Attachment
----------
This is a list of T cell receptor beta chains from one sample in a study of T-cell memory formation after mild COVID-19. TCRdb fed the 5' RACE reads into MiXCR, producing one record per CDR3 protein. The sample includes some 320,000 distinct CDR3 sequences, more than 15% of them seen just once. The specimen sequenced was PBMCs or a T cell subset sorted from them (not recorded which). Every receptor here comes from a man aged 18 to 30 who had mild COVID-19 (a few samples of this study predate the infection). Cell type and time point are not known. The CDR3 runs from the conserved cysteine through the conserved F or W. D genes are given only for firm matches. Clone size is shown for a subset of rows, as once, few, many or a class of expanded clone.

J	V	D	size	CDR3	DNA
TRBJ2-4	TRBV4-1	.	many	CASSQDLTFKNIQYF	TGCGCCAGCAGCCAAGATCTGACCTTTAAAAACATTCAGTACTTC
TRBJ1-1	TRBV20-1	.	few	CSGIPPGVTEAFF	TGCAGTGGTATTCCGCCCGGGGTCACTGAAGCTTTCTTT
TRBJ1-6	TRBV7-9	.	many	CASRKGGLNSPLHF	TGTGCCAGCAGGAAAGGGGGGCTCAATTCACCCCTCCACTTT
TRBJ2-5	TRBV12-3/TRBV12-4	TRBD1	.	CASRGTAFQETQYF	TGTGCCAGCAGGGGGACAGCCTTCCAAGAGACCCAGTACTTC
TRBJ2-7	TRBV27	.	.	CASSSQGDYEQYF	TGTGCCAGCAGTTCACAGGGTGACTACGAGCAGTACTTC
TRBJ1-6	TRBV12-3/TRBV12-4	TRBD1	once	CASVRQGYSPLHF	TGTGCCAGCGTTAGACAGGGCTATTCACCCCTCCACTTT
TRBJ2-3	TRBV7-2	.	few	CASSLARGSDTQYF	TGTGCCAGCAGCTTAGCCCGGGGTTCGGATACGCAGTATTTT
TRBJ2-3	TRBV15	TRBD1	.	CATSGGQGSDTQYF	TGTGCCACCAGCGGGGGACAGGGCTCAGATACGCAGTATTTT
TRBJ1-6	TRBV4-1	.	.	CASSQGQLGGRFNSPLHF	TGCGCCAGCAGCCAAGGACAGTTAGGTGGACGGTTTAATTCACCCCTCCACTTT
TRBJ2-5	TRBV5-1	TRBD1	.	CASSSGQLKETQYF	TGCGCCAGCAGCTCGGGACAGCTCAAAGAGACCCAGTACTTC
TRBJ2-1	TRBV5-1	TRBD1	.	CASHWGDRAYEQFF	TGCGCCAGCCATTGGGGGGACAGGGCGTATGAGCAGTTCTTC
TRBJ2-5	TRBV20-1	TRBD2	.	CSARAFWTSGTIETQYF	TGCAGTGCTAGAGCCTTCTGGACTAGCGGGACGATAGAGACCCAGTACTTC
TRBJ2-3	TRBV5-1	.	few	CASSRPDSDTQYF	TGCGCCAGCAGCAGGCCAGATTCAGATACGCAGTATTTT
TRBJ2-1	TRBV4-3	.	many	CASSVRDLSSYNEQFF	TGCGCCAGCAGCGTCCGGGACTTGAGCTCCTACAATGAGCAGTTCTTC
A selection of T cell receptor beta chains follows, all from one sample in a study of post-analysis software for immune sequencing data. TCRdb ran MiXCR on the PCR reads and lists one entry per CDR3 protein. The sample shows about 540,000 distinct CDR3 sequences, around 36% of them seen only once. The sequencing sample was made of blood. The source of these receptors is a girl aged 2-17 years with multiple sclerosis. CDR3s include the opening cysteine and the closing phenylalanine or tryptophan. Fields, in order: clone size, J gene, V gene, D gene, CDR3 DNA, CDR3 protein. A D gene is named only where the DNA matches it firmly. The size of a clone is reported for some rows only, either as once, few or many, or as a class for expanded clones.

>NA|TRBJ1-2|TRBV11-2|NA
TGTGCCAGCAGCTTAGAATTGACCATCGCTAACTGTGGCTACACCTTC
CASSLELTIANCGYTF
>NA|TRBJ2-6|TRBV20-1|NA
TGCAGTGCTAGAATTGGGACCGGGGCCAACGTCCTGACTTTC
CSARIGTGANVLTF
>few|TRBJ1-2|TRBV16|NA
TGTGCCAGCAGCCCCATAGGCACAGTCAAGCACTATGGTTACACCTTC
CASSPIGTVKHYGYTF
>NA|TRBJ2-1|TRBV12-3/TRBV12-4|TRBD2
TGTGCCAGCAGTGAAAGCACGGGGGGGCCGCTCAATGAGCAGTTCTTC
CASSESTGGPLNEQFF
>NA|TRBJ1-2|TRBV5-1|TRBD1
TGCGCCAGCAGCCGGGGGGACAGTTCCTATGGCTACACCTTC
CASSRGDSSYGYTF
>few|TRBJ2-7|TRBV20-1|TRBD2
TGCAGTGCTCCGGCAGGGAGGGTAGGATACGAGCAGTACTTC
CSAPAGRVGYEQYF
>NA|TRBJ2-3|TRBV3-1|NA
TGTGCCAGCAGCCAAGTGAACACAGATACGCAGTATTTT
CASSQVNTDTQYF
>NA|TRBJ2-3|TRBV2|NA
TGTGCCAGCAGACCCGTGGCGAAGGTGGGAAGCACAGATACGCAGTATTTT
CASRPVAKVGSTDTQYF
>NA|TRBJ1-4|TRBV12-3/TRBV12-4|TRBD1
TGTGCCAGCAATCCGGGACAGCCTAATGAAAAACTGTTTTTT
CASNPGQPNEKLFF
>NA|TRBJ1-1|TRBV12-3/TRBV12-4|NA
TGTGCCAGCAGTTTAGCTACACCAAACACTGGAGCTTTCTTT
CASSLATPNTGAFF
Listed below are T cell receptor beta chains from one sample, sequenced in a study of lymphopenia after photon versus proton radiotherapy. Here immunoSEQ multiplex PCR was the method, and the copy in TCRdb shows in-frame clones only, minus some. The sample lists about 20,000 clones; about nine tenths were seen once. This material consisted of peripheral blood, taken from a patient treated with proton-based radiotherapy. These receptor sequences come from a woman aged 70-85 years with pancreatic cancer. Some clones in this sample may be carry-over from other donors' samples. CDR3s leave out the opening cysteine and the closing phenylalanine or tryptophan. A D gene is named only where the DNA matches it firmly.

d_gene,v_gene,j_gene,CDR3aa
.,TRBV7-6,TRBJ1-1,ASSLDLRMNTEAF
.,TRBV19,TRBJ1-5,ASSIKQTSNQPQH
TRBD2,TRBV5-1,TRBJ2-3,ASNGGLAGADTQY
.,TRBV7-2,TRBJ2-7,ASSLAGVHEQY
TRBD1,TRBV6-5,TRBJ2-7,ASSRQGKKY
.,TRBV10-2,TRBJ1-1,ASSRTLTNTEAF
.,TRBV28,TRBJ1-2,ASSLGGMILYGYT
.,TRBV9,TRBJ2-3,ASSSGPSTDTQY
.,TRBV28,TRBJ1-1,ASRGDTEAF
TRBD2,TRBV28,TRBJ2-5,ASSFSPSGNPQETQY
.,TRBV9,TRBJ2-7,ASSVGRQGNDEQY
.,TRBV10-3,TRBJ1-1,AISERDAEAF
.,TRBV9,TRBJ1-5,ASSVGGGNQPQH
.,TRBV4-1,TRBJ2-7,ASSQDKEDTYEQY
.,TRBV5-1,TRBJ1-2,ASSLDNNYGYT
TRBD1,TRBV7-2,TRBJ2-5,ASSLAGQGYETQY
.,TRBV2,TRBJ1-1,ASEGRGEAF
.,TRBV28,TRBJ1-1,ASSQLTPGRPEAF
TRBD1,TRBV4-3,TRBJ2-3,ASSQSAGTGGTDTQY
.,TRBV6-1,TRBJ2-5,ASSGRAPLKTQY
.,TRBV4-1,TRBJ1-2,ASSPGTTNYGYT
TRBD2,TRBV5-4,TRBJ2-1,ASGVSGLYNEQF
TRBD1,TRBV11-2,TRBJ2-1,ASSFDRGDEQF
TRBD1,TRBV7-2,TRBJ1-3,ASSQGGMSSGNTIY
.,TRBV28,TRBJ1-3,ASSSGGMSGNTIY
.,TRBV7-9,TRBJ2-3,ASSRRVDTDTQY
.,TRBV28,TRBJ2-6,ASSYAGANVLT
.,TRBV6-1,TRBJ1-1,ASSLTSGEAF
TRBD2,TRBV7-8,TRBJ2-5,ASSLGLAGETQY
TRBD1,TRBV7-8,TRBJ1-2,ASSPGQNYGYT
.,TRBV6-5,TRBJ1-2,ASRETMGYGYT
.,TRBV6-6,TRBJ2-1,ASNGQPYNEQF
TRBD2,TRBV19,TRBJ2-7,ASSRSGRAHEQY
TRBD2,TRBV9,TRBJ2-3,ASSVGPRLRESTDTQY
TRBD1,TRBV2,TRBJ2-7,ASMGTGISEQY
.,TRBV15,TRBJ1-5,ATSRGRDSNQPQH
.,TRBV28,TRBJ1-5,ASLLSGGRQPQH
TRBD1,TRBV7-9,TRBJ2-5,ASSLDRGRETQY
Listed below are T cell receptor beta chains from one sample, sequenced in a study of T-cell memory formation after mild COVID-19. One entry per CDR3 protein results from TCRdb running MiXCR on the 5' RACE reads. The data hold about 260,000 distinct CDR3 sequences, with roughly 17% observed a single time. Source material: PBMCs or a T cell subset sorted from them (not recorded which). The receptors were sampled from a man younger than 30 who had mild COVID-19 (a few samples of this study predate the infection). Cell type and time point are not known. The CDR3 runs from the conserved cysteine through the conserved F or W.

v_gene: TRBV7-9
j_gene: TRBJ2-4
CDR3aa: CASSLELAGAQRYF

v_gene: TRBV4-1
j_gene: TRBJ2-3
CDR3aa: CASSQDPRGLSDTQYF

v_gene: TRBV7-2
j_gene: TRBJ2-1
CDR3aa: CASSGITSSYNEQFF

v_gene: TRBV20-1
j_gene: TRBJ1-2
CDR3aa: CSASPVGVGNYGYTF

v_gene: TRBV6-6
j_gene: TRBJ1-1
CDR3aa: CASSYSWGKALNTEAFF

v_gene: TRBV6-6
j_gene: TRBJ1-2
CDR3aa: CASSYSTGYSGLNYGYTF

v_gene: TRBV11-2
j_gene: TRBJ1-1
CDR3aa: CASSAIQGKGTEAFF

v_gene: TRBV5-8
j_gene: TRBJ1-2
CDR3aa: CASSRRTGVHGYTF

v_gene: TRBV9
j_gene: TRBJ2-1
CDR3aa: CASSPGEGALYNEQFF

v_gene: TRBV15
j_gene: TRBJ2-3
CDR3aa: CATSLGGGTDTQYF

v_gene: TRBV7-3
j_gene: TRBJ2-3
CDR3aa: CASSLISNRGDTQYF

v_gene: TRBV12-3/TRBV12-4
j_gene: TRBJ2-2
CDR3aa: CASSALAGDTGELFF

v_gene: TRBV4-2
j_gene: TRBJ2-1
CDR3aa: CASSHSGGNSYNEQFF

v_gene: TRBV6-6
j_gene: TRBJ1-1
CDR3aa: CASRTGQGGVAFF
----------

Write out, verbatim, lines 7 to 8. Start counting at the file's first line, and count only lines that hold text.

TRBJ2-7	TRBV27	.	.	CASSSQGDYEQYF	TGTGCCAGCAGTTCACAGGGTGACTACGAGCAGTACTTC
TRBJ1-6	TRBV12-3/TRBV12-4	TRBD1	once	CASVRQGYSPLHF	TGTGCCAGCGTTAGACAGGGCTATTCACCCCTCCACTTT